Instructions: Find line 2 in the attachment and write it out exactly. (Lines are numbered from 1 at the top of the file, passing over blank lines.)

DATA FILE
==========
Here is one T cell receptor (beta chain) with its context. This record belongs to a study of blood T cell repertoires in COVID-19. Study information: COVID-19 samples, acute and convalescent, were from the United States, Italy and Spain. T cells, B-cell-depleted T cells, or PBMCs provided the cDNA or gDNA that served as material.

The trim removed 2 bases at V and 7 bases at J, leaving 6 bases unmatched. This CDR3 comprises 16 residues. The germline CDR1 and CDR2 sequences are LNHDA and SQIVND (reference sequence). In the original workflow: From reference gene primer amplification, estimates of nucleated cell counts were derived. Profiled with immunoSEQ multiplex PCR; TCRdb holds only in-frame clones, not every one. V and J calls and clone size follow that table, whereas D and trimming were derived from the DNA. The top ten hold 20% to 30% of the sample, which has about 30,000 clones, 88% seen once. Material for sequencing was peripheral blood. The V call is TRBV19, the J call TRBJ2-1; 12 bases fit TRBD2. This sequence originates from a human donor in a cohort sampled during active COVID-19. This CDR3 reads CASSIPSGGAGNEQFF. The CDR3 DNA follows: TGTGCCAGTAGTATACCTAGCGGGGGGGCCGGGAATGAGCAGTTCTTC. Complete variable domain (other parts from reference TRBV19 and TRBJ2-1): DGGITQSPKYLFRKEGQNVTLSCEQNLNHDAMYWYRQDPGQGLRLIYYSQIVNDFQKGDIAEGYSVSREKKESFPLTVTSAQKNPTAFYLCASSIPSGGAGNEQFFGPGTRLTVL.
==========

The trim removed 2 bases at V and 7 bases at J, leaving 6 bases unmatched. This CDR3 comprises 16 residues. The germline CDR1 and CDR2 sequences are LNHDA and SQIVND (reference sequence). In the original workflow: From reference gene primer amplification, estimates of nucleated cell counts were derived. Profiled with immunoSEQ multiplex PCR; TCRdb holds only in-frame clones, not every one. V and J calls and clone size follow that table, whereas D and trimming were derived from the DNA. The top ten hold 20% to 30% of the sample, which has about 30,000 clones, 88% seen once. Material for sequencing was peripheral blood. The V call is TRBV19, the J call TRBJ2-1; 12 bases fit TRBD2. This sequence originates from a human donor in a cohort sampled during active COVID-19. This CDR3 reads CASSIPSGGAGNEQFF. The CDR3 DNA follows: TGTGCCAGTAGTATACCTAGCGGGGGGGCCGGGAATGAGCAGTTCTTC. Complete variable domain (other parts from reference TRBV19 and TRBJ2-1): DGGITQSPKYLFRKEGQNVTLSCEQNLNHDAMYWYRQDPGQGLRLIYYSQIVNDFQKGDIAEGYSVSREKKESFPLTVTSAQKNPTAFYLCASSIPSGGAGNEQFFGPGTRLTVL.